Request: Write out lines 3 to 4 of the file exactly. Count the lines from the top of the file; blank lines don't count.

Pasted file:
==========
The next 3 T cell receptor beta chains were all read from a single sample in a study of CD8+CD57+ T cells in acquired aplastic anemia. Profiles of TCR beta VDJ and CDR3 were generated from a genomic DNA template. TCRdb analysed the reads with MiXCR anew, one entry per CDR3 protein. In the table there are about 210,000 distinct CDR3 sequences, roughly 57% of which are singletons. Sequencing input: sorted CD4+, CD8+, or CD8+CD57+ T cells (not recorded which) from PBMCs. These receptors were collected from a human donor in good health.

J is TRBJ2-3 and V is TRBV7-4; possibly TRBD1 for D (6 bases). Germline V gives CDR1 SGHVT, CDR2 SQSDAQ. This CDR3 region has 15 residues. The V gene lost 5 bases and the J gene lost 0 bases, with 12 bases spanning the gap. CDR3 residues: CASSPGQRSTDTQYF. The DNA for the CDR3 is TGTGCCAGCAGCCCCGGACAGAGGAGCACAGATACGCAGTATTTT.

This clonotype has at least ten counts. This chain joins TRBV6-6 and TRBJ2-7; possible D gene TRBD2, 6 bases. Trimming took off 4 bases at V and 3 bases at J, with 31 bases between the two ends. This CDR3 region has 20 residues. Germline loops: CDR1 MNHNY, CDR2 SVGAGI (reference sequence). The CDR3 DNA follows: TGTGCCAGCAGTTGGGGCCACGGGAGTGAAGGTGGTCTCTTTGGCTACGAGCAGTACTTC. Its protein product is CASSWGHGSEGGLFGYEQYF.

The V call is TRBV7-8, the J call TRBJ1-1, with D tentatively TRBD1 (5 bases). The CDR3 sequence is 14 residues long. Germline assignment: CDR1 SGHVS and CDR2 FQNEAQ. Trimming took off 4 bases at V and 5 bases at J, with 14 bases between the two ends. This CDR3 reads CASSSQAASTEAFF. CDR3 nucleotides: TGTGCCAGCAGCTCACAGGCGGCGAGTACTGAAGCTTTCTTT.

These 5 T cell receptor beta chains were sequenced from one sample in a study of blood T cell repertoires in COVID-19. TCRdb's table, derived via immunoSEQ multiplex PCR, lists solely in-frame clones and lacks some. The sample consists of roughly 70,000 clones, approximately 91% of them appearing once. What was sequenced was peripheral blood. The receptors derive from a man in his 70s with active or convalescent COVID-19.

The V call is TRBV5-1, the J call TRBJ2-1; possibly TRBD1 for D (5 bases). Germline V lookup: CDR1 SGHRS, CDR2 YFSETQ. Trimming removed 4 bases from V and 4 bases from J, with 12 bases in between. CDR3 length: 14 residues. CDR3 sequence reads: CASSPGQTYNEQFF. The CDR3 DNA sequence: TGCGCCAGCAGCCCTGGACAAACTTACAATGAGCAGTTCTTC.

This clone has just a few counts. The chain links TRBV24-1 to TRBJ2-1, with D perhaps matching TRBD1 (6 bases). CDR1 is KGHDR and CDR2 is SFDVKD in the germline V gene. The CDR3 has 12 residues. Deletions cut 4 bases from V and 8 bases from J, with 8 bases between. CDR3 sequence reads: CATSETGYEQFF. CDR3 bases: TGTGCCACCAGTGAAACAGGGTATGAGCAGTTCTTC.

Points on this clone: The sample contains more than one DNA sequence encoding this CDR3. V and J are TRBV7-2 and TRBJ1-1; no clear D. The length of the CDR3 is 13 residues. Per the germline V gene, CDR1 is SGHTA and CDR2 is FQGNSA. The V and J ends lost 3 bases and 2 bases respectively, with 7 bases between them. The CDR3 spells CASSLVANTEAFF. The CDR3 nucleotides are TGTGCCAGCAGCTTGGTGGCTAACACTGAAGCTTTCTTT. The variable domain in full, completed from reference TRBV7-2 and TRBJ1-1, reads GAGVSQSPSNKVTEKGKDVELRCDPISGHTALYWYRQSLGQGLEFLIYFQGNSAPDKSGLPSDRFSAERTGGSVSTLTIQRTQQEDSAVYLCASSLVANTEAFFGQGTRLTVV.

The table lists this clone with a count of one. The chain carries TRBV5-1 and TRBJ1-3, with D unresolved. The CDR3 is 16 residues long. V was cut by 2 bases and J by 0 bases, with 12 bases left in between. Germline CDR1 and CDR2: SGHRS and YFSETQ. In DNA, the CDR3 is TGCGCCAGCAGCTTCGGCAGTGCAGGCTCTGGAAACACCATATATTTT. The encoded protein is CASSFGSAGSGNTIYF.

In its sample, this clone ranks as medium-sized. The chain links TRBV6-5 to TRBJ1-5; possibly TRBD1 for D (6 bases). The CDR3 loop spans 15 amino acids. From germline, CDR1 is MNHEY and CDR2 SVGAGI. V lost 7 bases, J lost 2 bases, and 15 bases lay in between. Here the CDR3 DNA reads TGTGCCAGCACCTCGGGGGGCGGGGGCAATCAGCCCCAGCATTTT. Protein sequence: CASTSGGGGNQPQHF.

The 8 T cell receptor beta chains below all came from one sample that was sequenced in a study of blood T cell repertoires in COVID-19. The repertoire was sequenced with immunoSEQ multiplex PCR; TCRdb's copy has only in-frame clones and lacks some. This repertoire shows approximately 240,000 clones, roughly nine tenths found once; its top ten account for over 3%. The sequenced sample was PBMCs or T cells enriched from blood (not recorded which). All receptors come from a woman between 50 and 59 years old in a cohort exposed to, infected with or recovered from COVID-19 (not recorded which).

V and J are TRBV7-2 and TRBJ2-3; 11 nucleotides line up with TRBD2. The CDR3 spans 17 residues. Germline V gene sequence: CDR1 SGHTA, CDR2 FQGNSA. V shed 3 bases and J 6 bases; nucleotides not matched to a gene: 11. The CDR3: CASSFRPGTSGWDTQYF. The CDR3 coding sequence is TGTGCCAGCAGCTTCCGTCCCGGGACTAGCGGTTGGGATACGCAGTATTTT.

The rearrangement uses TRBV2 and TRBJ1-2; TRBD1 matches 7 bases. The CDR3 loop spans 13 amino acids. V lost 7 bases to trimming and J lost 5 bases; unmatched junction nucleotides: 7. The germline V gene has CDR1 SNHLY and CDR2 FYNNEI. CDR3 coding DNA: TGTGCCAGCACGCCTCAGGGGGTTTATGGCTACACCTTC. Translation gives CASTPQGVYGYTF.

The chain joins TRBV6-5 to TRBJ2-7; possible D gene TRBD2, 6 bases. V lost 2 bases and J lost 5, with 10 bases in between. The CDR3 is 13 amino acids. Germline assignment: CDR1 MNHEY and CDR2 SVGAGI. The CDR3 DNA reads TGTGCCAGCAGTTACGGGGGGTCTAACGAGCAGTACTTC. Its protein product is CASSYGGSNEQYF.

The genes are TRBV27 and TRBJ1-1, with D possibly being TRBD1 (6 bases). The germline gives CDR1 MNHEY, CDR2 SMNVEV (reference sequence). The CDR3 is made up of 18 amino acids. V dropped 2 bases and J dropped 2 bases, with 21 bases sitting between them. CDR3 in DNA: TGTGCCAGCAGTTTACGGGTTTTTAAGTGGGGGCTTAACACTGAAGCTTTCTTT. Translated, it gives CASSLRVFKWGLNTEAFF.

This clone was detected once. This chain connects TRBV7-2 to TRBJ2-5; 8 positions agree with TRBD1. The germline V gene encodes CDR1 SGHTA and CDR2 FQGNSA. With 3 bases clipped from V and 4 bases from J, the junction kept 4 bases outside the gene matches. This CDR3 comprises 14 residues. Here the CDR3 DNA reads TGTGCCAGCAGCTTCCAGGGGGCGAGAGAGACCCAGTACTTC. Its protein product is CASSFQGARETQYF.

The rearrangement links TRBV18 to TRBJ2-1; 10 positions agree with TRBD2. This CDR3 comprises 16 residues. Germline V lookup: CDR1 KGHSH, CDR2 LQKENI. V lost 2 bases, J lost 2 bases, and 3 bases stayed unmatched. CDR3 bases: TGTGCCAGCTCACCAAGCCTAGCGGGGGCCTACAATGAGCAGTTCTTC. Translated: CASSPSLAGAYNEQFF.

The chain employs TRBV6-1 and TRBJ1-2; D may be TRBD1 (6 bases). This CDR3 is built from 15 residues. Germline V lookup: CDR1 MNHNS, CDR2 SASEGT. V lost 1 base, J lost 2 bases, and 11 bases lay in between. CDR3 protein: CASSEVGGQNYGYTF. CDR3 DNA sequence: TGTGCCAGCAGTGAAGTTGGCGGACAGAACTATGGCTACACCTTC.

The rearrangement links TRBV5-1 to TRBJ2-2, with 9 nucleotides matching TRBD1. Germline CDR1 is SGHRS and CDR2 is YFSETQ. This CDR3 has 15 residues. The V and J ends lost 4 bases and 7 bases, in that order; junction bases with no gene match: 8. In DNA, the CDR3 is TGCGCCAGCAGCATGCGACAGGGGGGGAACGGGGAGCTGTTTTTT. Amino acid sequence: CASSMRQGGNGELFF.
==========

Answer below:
This clonotype has at least ten counts. This chain joins TRBV6-6 and TRBJ2-7; possible D gene TRBD2, 6 bases. Trimming took off 4 bases at V and 3 bases at J, with 31 bases between the two ends. This CDR3 region has 20 residues. Germline loops: CDR1 MNHNY, CDR2 SVGAGI (reference sequence). The CDR3 DNA follows: TGTGCCAGCAGTTGGGGCCACGGGAGTGAAGGTGGTCTCTTTGGCTACGAGCAGTACTTC. Its protein product is CASSWGHGSEGGLFGYEQYF.

The V call is TRBV7-8, the J call TRBJ1-1, with D tentatively TRBD1 (5 bases). The CDR3 sequence is 14 residues long. Germline assignment: CDR1 SGHVS and CDR2 FQNEAQ. Trimming took off 4 bases at V and 5 bases at J, with 14 bases between the two ends. This CDR3 reads CASSSQAASTEAFF. CDR3 nucleotides: TGTGCCAGCAGCTCACAGGCGGCGAGTACTGAAGCTTTCTTT.